J: Admittance to Royal United Hospital Bath

Admittance to Bath was very smooth, despite their being on Black Alert (worst status). I was put straight in a bed in A&E, where lots of questions were asked, heart checked again etc.

A Dr. Walters (Respiratory Consultant) came along and said he thought I had a lot of fluid on my left lung which would need draining. He carried out an ultrasound through my back and confirmed this, explaining that the fluid had compressed my lung making it impossible for it to expand and contract as normal, thus causing the shortness of breath and high heartbeat.

I was then transferred to the Medical Assessment Unit (MAU). To drain the lung he applied a local anaesthetic and pushed through a needle (about 3mm interior bore I believe). Explaining the procedure, Dr Walters said that there was always a risk of puncturing a blood vessel but it was successful and totally painless.

He took an initial sample and was concerned that it contained blood. Usually if you have “water on the lungs” is it pretty clear, though can have a little blood. He explained that this was a possible indicator of cancer, which I thought unlikely given these symptoms were so recent and ‘flu like.

I was later moved up to the Respiratory Ward. The staff were instructed not to drain more than 500ml from my lung at a time, then rest it for at least an hour. You need to allow time for the lung to re-expand and not get stressed by trying to do too much. The fluid is syphoned into a jug of a few litres capacity (it is primed with some water) so you can carry it around which is handy.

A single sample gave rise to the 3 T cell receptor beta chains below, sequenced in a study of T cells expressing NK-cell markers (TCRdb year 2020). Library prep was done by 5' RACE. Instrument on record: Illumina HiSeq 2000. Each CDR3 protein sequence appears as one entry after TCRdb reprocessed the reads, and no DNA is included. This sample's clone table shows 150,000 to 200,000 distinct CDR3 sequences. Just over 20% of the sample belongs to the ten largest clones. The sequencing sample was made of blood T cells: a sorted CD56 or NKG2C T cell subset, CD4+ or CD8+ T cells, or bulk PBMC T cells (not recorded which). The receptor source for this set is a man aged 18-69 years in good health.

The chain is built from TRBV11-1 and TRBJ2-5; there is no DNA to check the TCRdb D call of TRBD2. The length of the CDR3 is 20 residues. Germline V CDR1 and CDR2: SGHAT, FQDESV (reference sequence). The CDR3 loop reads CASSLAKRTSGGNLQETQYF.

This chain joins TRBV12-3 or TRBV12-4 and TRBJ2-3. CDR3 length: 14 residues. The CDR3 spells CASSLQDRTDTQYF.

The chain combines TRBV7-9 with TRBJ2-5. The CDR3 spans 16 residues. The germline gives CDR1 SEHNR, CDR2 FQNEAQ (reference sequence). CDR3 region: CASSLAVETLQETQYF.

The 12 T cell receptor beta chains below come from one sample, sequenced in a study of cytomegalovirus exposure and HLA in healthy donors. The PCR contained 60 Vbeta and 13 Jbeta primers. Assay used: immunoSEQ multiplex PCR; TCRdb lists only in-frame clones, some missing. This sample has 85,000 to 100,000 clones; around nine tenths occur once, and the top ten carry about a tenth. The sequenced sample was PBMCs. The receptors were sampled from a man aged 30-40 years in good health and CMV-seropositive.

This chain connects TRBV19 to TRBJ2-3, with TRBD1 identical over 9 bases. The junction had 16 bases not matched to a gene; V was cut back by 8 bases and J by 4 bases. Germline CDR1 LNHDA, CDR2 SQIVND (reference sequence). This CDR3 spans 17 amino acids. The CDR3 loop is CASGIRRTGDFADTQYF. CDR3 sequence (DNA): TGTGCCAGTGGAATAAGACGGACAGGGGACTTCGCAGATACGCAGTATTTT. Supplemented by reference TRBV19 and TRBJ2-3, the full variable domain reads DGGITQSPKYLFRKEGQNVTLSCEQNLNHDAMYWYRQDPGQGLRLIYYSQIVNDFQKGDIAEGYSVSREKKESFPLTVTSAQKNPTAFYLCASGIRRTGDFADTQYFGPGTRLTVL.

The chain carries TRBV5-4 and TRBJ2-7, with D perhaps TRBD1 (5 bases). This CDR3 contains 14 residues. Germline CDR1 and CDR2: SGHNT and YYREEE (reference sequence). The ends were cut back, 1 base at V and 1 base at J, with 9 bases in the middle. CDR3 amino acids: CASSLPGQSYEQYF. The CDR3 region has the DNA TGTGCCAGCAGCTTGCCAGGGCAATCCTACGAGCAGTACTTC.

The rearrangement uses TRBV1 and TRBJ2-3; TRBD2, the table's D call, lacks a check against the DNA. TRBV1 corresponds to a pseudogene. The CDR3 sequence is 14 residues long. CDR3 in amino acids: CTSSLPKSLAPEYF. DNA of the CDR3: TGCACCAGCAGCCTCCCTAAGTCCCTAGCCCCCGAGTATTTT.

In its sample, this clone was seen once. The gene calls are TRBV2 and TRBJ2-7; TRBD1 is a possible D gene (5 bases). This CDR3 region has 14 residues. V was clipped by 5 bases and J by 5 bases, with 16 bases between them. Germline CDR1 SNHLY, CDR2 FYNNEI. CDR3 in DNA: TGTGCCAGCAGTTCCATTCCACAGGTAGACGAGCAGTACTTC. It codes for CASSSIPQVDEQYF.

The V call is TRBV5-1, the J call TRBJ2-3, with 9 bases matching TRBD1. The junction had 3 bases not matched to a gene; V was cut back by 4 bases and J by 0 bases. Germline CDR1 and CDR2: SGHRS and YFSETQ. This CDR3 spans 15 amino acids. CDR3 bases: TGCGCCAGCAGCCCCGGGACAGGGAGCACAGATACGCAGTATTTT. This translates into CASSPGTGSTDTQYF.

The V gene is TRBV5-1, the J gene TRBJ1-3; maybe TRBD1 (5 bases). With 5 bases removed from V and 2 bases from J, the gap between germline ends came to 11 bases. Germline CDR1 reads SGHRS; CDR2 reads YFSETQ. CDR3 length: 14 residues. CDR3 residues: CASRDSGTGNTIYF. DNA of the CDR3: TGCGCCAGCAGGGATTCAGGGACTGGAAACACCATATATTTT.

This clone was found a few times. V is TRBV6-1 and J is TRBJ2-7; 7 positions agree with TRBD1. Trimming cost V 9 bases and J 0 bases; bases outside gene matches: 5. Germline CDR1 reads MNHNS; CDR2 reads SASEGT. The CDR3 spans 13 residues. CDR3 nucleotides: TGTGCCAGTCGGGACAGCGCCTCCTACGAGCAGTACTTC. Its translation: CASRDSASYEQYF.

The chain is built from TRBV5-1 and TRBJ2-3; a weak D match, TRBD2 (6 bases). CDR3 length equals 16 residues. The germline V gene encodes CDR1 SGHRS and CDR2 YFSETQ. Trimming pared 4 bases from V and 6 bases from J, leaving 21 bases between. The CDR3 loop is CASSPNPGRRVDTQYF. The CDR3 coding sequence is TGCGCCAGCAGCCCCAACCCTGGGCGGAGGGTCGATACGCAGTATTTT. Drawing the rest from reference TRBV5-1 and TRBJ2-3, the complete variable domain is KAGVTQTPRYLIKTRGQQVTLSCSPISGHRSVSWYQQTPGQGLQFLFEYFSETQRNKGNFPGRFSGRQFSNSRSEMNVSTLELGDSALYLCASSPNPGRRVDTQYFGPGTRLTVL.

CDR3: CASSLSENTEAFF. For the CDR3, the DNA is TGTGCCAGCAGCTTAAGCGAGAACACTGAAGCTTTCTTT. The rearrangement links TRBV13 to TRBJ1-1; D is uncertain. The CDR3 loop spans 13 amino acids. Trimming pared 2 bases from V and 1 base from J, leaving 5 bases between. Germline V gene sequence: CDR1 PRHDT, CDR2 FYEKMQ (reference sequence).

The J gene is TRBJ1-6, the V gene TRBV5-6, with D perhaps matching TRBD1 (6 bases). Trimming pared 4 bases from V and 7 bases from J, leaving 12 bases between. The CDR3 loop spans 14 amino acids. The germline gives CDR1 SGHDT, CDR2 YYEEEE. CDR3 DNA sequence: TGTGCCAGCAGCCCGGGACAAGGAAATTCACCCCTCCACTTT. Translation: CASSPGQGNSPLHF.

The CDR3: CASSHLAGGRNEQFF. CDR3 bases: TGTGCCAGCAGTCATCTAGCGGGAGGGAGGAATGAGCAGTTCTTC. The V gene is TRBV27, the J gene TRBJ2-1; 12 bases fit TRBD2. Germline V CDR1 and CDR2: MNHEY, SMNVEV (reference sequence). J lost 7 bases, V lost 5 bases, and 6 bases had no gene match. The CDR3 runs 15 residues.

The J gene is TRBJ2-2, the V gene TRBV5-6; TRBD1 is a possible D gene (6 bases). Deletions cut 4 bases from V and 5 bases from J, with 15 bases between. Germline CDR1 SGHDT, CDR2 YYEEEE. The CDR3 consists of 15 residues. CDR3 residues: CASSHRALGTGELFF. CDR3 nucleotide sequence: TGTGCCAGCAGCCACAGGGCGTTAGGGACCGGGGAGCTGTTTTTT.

The MAU nurse insisted on accompanying me to the Respiratory Ward as my fluid level was reaching 3 litres (a dark rose colour, as it remained). It was now draining quite slowly. We hit the 3L shortly after arriving.

During the night my production level suddenly increased and 1.4L was allowed to drain in one session. The nurse in charge was concerned about this (I don’t blame her as it was unexpected and a very busy night). She called a doctor and they kept asking me if I felt dizzy which I assured them I did not.

A total of six litres was drained in all.  I would not have believed it possible. This fluid was formed between the lung and the ribs, not in the lung. I had no discomfort from the drain which was lucky as sometimes the relationship between the lung and the drain can alter as the lung expands.

The next day I was taken for a CT scan. I had said I was concerned about the tenderness of my sternum and my stomach and so they scanned my whole torso.

A few hours later a registrar and nurse took me and my wife to a room and explained that the scan had revealed a number of nodules on my left lung, and a larger mass on my right kidney. These were not necessarily tumours but that was the likelihood. The fluid is caused by irritation between the lung and the ribcage; there is natural lubricant there but it goes into overproduction and presumably the blood is a consequence, though whether from the lung or the lining or the nodules I am not clear. There was no indication of a problem with my sternum.

The question, therefore, was if a cancer was spreading from my right kidney to my left lung. It is not uncommon for kidney growths to be found as a by-product of treatment, as they can grow without causing any symptoms for quite a while.

So the “best” outcome is that the lung nodules are not cancerous and the kidney lump is a cyst (these often become cancerous).

The “worst” outcome is that it’s the same cancer. Treatment will depend on the assessment of this which is the next step.


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